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ACC instills anti-corruption values in West African Youth Network Members

HomeNewsHighlighted NewsACC instills anti-corruption values in West African Youth Network Members

ACC instills anti-corruption values in West African Youth Network Members


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The Public Education and Outreach Department of the Anti-Corruption Commission (ACC) has, on Monday 19th July 2021, at the Africell American Corner, Bathurst Street in Freetown Sierra Leone, continued its efforts to woo and enlist young people in the national campaign against graft. Serving as lead facilitator in the third phase of the mind-changing training, which targeted over 50 University Students, the ACC enlightened participants on the causes, ills and effects of Corruption on the Education Sector and ways to address them.

The first and second phases of the training were held on the 5th and 12th of July 2021, at the same venue, which attracted mainly pupils and students from Secondary Schools and colleges.

The Head of WAYN Mohamed Kanneh said that, with support from the German Civil Peace Service, under its Education Program, the trainings aim at providing capacity for young people who are the foremost victims of corruption, to rewardingly partner with and complement the efforts of the ACC. He said that as allies of the ACC they will continue to create the space for the ACC and the youth to dialogue and collaborate in the national fight against corruption. He described corruption as a real threat to the safety and destiny of young persons, including achieving the benefits of the Government’s flagship Free Quality Education program. H

Elucidating on the concept of corruption and its ominous effects on the education sector to the trainees, Sylvanus Blake, Senior Public Education Officer-ACC, acknowledged the affirmative contributions by the WAYN to the fight against corruption and called on others to emulate them. He said that the fight against corruption is a national campaign that requires the contribution of all citizens.

Mr. Blake told his audience that corruption is a dreadful and iniquitous act, whether or not perpetrators are our acquaintances, relatives, godfathers or not. “What is wrong is wrong, it does not matter who did it, when it happened or how it happened. If you pay a bribe to pass exams, cheat in class, or involve in any wrong act as a student, you are as wrong like the teacher, politician, public servant, law enforcement officer, etc who demands bribe, sells grades and extorts money from the pupils/parents/public, no argument or defence can adequately vindicate you,” Mr. Blake stated.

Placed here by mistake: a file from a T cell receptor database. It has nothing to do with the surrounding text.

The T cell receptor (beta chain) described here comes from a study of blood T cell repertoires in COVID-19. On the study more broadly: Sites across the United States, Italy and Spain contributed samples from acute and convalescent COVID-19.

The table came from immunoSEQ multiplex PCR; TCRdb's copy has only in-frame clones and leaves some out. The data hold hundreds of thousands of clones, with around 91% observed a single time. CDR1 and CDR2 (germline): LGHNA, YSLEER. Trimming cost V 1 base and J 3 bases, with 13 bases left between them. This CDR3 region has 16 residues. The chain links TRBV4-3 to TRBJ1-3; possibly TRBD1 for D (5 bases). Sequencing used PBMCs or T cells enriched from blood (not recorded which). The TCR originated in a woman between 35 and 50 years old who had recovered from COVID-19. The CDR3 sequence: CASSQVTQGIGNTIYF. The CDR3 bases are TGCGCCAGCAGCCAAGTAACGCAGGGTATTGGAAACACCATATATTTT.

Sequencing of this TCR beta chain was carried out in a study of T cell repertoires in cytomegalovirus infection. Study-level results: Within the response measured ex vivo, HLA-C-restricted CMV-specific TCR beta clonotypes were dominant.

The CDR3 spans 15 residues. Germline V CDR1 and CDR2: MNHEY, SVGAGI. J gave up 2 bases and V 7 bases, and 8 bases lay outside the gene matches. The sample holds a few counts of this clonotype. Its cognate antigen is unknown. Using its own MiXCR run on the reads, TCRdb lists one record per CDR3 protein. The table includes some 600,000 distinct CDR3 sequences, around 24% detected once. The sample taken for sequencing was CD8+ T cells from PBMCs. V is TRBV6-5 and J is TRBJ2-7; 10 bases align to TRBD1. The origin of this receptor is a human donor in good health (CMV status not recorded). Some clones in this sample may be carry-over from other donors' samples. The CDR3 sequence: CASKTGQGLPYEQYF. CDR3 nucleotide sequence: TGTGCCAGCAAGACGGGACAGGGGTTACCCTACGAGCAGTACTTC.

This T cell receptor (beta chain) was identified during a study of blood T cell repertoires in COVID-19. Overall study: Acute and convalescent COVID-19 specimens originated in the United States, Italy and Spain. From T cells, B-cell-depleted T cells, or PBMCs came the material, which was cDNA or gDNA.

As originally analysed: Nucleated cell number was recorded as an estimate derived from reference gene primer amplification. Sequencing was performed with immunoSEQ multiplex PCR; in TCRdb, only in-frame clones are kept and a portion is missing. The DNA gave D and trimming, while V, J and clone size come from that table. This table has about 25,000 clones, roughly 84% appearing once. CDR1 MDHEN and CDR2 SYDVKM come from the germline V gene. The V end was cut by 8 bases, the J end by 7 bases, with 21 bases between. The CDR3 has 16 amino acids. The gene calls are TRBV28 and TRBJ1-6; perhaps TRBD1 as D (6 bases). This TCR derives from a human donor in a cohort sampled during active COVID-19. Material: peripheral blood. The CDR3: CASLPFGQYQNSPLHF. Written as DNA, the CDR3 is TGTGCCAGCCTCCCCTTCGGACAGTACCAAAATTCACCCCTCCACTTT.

The Senior Public Education Officer said that, it is a pungent reality that there continues to be rampant, endemic and entrenched corruption in the education sector which is at the core of our Human Capital Development, an indispensable ingredient of every nation’s development strides. He furthered that such a situation, which is an emergency already, needed to be confronted and reversed urgently. He stated that the causes of corruption in the education sector can be attributed to several issues, key among them being; lack of integrity, selfishness, weak control systems, degradation of morals and values, etc.

Mr. Blake encouraged the students to reject corruption in all its forms more so avenues that promote academic malpractices, adding that it is both in contravention of Section 128(3) of the Anti-Corruption Act 2008 as amended in 2019, and which is punishable by a fine of not less than Le: 50 million or 5 years in jail or both.  “I beseech you to invest your time today wisely in studying hard and passing your exams genuinely. The opportunities are out there but they are certainly for the best. You cannot be involved in corruption and support the fight against it. We need unadulterated introspection, break away from the shackles of corruption and then support the fight against it unsentimentally for the betterment of the Sierra Leone we all desire,”Mr. Blake admonished the young people.

He shared the ACC hotlines of 515, 077-985-985/986-986, and the website www.anticorruption.gov.sl to report acts of corruption, and encouraged them to speak up against corruption, assuring them of a confidential and strong whistle blower and informant protection mechanisms provided by law.

Salaymatu Thoronka, a third year student from Fourah Bay College expressed warm sentiments, admitting that they have now fully understood the causes and effects of corruption and measures required to address them.

An interactive question-and-answer session, which clarified many concerns and misconceptions about the work of the ACC, concluded the session.

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